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Ameyugo (Municipality, Castilla y León, Spain)

Last modified: 2016-04-09 by ivan sache
Keywords: ameyugo | burgos |
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Flag of Ameyugo - Image by Eduardo Panizo Gómez (Vexilla Hispanica website), 18 April 2011

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Presentation of Ameyugo

The municipality of Ameyugo (99 inhabitants in 2010; 1,251 ha; municipal website) is located 75 km of Burgos.

Ameyugo developed below a castle built on a hill to watch the border with the Muslim states. A small tower from the ruined castle was used as an optic telegraph during the Carlist Wars. The Romanesque apse of the St. John chapel, used as the parish church until 1776, was sold and shipped to the USA.
Ameyugo belonged to the Counts of Lara, succeeded by the Velasco and the Vélez de Guevara; the tower still visible in the village was probably built in 1480 by Isabel de Guevara.

Ivan Sache, 18 April 2011

Symbols of Ameyugo

The flag and arms of Ameyugo are prescribed by a Decree adopted on 12 November 1998 by the Burgos Provincial Government, signed on 30 November 1998 by the President of the Government and published on 10 December 1998 in the official gazette of Castilla y León, No. 236 (text).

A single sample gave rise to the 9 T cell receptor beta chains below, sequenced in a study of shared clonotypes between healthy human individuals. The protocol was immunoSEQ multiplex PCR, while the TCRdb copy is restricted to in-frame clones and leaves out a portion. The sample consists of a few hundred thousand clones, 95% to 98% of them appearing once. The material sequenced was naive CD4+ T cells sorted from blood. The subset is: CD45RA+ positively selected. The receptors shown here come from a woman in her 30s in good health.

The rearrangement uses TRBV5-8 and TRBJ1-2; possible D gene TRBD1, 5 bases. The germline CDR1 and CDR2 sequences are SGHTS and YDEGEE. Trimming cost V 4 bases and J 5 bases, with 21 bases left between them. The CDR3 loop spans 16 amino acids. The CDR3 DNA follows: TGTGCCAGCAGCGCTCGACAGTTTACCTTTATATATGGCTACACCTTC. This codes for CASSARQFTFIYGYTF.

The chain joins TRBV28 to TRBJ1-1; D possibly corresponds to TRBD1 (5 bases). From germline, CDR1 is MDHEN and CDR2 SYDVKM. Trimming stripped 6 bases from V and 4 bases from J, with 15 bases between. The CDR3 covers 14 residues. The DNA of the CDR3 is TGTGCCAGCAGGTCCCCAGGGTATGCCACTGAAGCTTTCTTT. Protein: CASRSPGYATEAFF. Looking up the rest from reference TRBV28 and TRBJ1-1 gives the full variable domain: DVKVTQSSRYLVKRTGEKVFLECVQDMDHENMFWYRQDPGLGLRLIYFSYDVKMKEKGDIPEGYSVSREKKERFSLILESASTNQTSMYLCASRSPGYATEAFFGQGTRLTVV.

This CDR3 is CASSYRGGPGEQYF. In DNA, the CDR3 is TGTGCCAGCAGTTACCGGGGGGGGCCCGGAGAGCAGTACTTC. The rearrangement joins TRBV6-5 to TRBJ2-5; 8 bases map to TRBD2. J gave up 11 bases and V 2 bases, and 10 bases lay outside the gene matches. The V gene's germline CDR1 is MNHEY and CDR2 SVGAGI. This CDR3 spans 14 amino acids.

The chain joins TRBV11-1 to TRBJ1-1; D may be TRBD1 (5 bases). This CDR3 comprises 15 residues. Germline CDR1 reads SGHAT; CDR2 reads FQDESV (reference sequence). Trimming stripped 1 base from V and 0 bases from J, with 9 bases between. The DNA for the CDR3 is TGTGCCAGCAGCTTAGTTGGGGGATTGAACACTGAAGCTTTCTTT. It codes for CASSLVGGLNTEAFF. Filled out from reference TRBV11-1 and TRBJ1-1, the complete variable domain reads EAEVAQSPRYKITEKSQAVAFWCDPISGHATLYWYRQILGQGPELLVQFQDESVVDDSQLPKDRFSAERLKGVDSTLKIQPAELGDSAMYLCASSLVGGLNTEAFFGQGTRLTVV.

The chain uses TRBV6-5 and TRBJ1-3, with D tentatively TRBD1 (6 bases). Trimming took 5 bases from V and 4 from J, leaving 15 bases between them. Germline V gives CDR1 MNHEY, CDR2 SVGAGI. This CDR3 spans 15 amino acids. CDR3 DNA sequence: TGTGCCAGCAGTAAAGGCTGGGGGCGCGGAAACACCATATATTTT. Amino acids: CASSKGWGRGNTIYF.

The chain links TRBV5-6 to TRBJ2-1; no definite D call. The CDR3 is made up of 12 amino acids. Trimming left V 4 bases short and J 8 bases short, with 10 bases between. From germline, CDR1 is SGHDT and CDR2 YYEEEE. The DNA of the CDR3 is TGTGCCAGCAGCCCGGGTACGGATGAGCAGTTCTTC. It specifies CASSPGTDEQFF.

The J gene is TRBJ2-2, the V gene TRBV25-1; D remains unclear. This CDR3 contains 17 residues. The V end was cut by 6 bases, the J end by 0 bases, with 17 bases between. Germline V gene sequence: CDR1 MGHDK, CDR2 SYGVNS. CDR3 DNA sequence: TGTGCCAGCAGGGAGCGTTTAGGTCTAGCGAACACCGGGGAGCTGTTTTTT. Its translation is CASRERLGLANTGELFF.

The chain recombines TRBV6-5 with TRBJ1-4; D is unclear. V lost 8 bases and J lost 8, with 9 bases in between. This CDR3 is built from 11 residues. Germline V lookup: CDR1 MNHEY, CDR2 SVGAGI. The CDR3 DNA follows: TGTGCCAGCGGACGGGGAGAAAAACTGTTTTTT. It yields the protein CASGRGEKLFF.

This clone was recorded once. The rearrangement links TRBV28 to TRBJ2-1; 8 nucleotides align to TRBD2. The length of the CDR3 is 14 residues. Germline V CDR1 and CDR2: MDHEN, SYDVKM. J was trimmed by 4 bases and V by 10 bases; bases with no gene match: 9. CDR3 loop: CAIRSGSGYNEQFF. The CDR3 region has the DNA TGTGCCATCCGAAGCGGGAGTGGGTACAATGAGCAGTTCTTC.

The symbols are described as follows:

Flag: Castilian flag, with proportions 1:1, aguada en bajo, with its upper edges in white and its field azure. In the middle a three-arched bridge or over waves argent ensigned with a scallop or.
Coat of arms: Argent cantonned with two lions rampant affronty purpure a mantle gules a castle or masoned sable port and windows azure surmounted with a scallop or, a chief azure a bridge argent masoned sable over waves azure and argent. The shield surmounted with a Royal crown closed.

The Royal Academy of History could not find in the material supporting the proposed arms why the lions have been arranged differently from usual in the royal arms of Castile and León. The addition to the chief of a bridge over waves, which should be justified in the documentation, is aesthetically unfortunate.
The proposed flag would be acceptable if some charges of the coat of arms had not been selected in a whimsical and incoherent manner. When charges from the arms appear on a flag, they have to be featured in the same arrangement and colours.
[Boletín de la Real Academia de la Historia, 2000, 197, 2: 344.]

Ivan Sache, 9 February 2015